Excerpts from 'SITTING IN UNCERTAINTY: Interview with Felix Atkinson'

by Luca Young, creative director @ Channel Void

link to interview


LUCA YOUNG: Can you describe the emotion of your art?

FELIX ATKINSON: I often think about the song 1979 by the Smashing Pumpkins. That floating guitar at the start seems to hold all the wistfulness, sadness, hope and redemption of nostalgia and memory that I try to get across in my own work. ‘1979’ puts together a cluster of images that was more about an undefined feeling than a message. And in my own paintings, perhaps I ask: “You know this feeling?”, hoping that the answer is “I do, tell me more.”

LY: How has creative expression allowed you to survive/thrive?

FA: In painting, you are constantly in a space of uncertainty. What painting has taught me is that rather than skill or technical ability, it is to respect that uncertainty because it is a place where you will learn and grow the most. When all your prospects go out the window and dwindle into nothing, there is a moment of great freedom. The freedom of starting again. That is when a new voice or a new language can form in the work. It is your voice that is more important than anything else in that moment.

Creative expression really has taught me so much about myself and about how to be. It allows me to practice being completely present. There’s no other way to describe the act of painting, and regardless of the outcome, good painting for me is when you are completely present with what you are doing and how you are feeling. To be patient and kind to yourself, and to listen to yourself. And that’s carried on into other aspects of my life.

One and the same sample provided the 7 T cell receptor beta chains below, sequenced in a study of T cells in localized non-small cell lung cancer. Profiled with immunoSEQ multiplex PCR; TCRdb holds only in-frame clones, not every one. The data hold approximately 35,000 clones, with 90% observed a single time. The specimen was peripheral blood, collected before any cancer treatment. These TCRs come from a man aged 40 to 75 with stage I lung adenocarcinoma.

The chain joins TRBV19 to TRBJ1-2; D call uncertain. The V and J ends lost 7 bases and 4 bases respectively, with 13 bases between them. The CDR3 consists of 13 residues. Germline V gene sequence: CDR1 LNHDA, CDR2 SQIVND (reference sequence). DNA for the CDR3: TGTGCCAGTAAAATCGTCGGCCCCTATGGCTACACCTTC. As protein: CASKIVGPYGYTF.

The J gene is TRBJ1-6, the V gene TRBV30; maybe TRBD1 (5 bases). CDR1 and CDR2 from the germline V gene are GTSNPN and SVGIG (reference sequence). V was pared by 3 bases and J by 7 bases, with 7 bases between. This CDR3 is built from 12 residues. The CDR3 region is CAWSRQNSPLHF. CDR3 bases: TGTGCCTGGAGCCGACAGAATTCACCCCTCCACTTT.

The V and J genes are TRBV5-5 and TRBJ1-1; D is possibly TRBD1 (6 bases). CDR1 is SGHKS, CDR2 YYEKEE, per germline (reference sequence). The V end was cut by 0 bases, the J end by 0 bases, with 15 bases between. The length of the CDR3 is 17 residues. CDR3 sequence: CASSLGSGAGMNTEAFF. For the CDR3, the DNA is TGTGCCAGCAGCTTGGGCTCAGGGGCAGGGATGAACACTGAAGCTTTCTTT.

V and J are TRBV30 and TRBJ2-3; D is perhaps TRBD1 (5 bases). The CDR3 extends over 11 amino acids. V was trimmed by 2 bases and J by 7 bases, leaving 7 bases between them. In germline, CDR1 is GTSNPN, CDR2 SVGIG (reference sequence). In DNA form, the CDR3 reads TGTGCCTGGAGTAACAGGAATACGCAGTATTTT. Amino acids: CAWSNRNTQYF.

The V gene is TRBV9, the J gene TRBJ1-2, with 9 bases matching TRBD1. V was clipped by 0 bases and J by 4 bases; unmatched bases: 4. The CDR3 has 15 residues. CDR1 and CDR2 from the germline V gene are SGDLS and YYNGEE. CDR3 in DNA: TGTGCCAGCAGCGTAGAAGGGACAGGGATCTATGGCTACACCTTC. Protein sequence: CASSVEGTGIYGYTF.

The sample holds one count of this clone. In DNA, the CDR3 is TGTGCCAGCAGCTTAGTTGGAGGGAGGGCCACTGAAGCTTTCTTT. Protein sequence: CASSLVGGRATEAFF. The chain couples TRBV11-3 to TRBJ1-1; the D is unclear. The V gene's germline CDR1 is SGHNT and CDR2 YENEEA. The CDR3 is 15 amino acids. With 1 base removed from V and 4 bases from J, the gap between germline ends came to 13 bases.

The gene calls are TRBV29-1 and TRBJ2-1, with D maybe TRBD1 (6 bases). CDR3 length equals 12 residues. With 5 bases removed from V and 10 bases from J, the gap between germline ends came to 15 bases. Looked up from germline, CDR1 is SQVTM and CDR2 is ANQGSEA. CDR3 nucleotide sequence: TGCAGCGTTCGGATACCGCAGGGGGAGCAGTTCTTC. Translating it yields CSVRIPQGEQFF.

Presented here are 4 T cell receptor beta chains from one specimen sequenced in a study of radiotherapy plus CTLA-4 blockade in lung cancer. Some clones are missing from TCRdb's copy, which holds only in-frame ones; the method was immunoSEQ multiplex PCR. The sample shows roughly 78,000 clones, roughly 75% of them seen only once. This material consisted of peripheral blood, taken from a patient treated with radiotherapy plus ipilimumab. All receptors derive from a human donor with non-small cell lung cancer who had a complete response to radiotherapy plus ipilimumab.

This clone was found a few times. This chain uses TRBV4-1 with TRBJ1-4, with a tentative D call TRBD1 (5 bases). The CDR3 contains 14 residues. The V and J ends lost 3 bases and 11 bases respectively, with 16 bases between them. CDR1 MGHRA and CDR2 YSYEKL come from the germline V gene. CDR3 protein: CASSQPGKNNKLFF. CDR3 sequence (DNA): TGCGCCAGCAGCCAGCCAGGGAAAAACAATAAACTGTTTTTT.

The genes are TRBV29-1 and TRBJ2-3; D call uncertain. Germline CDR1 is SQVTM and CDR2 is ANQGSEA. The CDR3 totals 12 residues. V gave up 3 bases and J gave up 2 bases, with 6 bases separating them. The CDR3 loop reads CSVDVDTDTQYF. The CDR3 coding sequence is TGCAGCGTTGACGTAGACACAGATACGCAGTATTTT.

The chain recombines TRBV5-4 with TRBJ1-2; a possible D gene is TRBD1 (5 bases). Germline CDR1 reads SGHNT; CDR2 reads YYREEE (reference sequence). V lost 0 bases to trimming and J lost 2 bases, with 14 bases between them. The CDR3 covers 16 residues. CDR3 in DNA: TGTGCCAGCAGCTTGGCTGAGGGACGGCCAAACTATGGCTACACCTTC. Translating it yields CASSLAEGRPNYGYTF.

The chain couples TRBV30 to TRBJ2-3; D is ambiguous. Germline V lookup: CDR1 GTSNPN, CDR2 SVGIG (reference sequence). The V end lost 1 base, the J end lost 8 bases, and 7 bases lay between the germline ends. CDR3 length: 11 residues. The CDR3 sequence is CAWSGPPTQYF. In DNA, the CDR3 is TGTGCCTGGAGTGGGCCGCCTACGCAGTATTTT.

LY: How do you get into your creative workflow?

FA: Creative inspiration is an interesting one. It’s a bit of a con if you ask me. I am reminded of that saying from Chuck Close: “Inspiration is for amateurs, the rest of us just show up and get to work.” And that’s honestly the only way I’ve managed to continue painting in the face of many things we all go through. You will go through a loss of self-belief, conviction that your self-expression is valid or worthwhile. There will be many crises of confidence. You forget to trust yourself. You tell yourself whatever you had is now gone, forgetting the simple-and-therefore-easy-to-forget truth that what you have is now something to be lost and found, but something that was and is always there. And it doesn’t go away, the signal just gets lost sometimes.

LY: What do you hope the observer/ listener absorbs from your art?

FA: What is important to me is to create paintings that are honest, intimate and deeply rooted in both the past and the present. I hope that there is a degree of sensitivity contained within the paintings that allows space for the viewer to connect on whatever terms they feel. I’ve had people come up and tell me that my paintings reminded them of a difficult time in their life, of mental health issues, the death of a love one, mourning of a childhood lost forever. And I’ve had people tell me those exact same paintings remind them of falling in love, feeling connected to others and to nature and to themselves. So that balance of light and dark co-existing in the paintings and therefore in ourselves, I really love.

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